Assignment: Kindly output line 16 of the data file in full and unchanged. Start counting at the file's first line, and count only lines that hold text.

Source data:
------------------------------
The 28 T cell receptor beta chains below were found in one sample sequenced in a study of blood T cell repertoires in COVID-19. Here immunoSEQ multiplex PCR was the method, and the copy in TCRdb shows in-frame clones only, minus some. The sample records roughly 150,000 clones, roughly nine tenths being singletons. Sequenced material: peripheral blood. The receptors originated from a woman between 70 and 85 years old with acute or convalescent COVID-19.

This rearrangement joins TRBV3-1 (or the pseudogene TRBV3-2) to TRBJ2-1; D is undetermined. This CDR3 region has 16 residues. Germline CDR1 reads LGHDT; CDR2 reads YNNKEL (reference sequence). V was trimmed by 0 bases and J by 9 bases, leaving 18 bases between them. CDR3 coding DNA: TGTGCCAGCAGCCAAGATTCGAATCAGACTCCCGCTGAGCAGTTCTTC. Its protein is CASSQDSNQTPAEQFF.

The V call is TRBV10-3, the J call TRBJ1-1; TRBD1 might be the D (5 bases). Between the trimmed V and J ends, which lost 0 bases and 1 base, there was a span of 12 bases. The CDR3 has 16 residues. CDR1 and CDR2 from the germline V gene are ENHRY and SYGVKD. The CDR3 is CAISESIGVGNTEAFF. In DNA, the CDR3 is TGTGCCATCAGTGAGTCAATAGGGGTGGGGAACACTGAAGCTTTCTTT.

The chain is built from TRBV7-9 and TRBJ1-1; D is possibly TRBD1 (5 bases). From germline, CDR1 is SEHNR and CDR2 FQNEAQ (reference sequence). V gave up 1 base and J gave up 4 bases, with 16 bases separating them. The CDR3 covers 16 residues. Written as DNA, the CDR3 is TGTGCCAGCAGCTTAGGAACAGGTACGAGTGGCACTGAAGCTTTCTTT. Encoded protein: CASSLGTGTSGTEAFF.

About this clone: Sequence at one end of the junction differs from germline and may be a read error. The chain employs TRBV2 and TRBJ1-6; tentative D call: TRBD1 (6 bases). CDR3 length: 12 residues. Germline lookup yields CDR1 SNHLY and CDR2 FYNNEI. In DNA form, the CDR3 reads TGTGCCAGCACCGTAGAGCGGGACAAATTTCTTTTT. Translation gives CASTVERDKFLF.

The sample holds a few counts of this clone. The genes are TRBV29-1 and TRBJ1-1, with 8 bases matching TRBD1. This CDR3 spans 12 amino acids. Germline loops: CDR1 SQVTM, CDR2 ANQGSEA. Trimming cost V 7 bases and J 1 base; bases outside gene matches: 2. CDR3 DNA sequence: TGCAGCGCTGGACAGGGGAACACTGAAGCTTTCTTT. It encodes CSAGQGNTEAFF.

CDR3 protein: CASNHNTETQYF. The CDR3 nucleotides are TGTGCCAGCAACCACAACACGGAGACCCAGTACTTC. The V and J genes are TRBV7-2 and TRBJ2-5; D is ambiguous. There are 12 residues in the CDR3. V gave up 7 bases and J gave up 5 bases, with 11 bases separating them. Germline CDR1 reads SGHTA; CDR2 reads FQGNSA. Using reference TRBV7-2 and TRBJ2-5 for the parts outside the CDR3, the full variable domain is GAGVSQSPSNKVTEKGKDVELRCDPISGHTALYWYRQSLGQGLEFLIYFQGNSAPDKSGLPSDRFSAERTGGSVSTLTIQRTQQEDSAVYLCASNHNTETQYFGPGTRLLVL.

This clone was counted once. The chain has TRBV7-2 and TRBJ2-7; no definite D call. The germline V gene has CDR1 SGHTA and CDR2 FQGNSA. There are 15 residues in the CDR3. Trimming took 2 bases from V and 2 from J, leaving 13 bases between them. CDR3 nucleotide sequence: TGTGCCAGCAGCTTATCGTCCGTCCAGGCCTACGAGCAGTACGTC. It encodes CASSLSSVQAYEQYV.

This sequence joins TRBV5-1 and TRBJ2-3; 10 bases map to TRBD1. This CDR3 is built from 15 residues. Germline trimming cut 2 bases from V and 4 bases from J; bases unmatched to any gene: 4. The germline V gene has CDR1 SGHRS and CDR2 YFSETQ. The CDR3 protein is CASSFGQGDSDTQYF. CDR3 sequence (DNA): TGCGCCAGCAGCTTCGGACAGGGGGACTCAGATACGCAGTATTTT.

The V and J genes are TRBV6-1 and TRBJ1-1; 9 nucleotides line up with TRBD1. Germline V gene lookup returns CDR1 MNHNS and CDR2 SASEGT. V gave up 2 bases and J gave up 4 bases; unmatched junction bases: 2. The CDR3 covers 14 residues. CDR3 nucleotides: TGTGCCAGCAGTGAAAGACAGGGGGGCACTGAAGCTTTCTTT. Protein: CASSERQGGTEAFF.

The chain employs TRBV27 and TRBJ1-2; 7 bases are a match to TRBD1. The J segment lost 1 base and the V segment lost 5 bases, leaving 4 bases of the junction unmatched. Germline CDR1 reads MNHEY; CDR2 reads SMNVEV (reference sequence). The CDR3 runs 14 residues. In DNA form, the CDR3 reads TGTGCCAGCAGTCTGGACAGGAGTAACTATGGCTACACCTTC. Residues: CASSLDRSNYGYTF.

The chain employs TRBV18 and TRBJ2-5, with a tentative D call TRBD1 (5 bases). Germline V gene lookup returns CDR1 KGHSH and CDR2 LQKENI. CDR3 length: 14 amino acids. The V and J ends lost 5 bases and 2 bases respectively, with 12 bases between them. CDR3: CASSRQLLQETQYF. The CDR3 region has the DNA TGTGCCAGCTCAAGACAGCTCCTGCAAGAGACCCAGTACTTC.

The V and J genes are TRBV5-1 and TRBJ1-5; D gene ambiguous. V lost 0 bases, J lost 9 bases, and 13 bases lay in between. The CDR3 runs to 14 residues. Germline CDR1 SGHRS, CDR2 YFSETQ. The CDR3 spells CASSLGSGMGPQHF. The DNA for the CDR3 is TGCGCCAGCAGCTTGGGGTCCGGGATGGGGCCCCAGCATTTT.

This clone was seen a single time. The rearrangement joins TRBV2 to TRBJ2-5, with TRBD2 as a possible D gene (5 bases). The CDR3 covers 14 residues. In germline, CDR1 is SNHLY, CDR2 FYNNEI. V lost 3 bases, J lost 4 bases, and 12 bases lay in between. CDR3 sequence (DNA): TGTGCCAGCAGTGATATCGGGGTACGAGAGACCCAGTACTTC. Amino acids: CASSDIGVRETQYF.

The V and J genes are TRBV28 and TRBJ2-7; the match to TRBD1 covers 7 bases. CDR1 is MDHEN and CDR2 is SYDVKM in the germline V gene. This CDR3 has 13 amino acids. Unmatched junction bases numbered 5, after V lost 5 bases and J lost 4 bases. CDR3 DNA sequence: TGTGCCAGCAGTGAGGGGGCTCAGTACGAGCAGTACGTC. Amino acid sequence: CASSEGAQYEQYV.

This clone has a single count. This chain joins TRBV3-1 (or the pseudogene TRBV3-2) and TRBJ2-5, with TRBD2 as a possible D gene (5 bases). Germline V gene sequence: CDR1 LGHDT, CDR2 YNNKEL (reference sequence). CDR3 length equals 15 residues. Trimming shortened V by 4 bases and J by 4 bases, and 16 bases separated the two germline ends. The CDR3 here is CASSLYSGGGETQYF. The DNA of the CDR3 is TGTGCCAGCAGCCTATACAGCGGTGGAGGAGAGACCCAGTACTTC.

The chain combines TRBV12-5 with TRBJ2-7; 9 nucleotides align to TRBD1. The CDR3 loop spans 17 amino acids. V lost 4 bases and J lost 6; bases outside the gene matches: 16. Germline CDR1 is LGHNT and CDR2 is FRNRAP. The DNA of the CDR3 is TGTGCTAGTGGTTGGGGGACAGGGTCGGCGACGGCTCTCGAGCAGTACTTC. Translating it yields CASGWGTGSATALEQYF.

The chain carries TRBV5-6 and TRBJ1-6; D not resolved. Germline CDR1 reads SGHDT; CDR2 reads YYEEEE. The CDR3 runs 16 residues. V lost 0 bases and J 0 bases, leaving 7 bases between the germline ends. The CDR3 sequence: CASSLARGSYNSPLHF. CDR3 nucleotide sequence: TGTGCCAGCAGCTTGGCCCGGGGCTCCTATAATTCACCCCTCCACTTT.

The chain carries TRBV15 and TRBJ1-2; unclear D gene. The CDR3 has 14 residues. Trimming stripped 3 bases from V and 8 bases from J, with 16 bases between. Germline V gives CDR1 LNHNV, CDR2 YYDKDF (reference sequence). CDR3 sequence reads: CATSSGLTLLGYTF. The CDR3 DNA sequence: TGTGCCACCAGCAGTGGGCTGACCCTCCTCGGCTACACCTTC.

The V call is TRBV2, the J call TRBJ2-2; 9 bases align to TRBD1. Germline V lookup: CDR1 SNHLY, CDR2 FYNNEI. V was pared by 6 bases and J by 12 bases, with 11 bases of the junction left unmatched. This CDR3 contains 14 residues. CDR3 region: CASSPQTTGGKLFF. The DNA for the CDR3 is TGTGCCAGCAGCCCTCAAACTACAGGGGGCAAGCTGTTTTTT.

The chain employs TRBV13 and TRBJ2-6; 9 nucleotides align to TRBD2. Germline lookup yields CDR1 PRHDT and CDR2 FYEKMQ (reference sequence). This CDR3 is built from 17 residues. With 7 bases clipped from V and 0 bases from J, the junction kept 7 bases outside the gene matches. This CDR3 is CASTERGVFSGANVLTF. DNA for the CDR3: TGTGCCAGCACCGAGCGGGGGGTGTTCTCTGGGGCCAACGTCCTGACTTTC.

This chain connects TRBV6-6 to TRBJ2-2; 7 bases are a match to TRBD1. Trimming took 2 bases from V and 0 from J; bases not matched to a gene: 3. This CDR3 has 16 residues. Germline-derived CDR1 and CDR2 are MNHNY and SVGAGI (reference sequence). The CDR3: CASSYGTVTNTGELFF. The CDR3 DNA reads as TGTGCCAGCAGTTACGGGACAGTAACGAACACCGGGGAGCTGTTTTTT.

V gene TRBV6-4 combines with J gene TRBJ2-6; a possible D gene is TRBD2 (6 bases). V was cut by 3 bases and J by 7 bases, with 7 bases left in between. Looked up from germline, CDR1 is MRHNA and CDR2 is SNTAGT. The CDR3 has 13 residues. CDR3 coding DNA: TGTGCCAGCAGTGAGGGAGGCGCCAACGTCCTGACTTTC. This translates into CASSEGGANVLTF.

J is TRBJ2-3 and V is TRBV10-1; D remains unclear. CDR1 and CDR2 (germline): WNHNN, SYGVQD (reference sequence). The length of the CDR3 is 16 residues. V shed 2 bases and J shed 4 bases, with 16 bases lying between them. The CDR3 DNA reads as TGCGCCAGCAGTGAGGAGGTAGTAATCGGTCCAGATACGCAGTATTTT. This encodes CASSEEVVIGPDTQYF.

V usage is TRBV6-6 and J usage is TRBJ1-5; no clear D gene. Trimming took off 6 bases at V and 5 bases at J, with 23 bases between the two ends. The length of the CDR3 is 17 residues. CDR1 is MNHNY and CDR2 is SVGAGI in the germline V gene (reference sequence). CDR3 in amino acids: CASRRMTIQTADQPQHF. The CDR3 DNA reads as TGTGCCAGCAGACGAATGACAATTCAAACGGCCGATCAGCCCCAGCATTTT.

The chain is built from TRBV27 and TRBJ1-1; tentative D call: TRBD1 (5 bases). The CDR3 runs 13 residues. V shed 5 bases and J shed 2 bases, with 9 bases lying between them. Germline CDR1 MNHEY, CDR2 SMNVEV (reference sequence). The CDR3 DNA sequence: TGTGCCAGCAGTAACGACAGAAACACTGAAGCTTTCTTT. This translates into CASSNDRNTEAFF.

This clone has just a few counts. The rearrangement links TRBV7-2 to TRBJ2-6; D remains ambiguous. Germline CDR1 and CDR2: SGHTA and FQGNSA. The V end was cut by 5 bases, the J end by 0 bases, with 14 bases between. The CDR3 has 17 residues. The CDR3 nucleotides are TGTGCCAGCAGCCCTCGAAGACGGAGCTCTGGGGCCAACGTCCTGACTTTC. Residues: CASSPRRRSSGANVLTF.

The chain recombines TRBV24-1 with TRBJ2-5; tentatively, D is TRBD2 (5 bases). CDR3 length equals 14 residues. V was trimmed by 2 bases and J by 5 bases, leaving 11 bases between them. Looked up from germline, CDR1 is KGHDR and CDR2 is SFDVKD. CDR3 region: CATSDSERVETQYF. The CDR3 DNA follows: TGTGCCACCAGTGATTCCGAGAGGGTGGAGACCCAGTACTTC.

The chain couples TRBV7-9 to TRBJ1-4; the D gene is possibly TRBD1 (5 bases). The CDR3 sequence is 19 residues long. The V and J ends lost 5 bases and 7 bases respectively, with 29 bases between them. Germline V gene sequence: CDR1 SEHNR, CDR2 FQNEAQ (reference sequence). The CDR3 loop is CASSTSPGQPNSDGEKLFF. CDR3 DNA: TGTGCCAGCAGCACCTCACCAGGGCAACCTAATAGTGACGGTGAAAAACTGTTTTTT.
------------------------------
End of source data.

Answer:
This clone has a single count. This chain joins TRBV3-1 (or the pseudogene TRBV3-2) and TRBJ2-5, with TRBD2 as a possible D gene (5 bases). Germline V gene sequence: CDR1 LGHDT, CDR2 YNNKEL (reference sequence). CDR3 length equals 15 residues. Trimming shortened V by 4 bases and J by 4 bases, and 16 bases separated the two germline ends. The CDR3 here is CASSLYSGGGETQYF. The DNA of the CDR3 is TGTGCCAGCAGCCTATACAGCGGTGGAGGAGAGACCCAGTACTTC.